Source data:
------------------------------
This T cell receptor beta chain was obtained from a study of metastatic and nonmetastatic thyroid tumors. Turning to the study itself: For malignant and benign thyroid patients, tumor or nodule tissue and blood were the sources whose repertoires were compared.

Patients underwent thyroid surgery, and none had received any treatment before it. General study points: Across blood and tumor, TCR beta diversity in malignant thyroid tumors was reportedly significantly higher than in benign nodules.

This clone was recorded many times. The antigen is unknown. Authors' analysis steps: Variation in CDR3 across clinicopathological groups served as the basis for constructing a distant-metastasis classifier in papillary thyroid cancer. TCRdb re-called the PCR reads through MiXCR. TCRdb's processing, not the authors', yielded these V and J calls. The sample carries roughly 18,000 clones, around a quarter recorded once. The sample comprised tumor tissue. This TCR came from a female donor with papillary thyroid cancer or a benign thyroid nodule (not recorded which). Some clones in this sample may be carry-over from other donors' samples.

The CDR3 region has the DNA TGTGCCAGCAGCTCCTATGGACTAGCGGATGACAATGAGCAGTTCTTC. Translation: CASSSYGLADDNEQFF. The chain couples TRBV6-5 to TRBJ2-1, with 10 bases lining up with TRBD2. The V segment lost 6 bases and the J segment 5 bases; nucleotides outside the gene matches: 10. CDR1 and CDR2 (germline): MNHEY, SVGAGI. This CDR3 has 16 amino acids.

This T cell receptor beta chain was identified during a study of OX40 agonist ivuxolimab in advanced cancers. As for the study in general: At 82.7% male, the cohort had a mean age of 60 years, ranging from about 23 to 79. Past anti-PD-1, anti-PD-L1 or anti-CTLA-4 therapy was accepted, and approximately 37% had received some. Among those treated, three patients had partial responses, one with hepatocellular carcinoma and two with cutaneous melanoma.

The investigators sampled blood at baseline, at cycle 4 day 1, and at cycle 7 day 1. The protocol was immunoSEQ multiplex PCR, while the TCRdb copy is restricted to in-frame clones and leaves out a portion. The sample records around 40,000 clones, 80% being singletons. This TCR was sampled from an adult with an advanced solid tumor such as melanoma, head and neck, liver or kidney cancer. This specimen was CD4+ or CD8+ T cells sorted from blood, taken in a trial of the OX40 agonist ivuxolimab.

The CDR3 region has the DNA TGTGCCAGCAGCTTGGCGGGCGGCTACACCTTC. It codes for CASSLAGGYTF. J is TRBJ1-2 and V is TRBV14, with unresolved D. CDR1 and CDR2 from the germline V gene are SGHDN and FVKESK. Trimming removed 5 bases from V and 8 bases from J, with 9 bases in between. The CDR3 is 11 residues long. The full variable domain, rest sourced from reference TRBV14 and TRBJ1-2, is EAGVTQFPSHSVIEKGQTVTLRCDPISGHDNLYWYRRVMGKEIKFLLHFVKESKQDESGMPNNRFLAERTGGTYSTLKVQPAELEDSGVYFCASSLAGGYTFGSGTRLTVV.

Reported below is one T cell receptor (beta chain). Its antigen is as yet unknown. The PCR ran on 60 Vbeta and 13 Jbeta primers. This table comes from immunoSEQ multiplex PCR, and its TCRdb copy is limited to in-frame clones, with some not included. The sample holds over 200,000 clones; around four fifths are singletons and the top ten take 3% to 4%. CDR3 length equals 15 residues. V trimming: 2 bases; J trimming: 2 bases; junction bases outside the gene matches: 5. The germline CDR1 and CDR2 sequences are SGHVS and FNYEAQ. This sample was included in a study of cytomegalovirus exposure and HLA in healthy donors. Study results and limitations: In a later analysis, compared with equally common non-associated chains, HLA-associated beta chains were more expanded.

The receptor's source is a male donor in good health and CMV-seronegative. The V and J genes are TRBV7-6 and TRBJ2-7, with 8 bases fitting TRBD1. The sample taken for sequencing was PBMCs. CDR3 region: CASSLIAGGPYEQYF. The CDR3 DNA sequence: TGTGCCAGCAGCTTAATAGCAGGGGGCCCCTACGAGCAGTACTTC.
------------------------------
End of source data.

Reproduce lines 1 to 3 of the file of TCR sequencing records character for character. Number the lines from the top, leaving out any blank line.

This T cell receptor beta chain was obtained from a study of metastatic and nonmetastatic thyroid tumors. Turning to the study itself: For malignant and benign thyroid patients, tumor or nodule tissue and blood were the sources whose repertoires were compared.

Patients underwent thyroid surgery, and none had received any treatment before it. General study points: Across blood and tumor, TCR beta diversity in malignant thyroid tumors was reportedly significantly higher than in benign nodules.

This clone was recorded many times. The antigen is unknown. Authors' analysis steps: Variation in CDR3 across clinicopathological groups served as the basis for constructing a distant-metastasis classifier in papillary thyroid cancer. TCRdb re-called the PCR reads through MiXCR. TCRdb's processing, not the authors', yielded these V and J calls. The sample carries roughly 18,000 clones, around a quarter recorded once. The sample comprised tumor tissue. This TCR came from a female donor with papillary thyroid cancer or a benign thyroid nodule (not recorded which). Some clones in this sample may be carry-over from other donors' samples.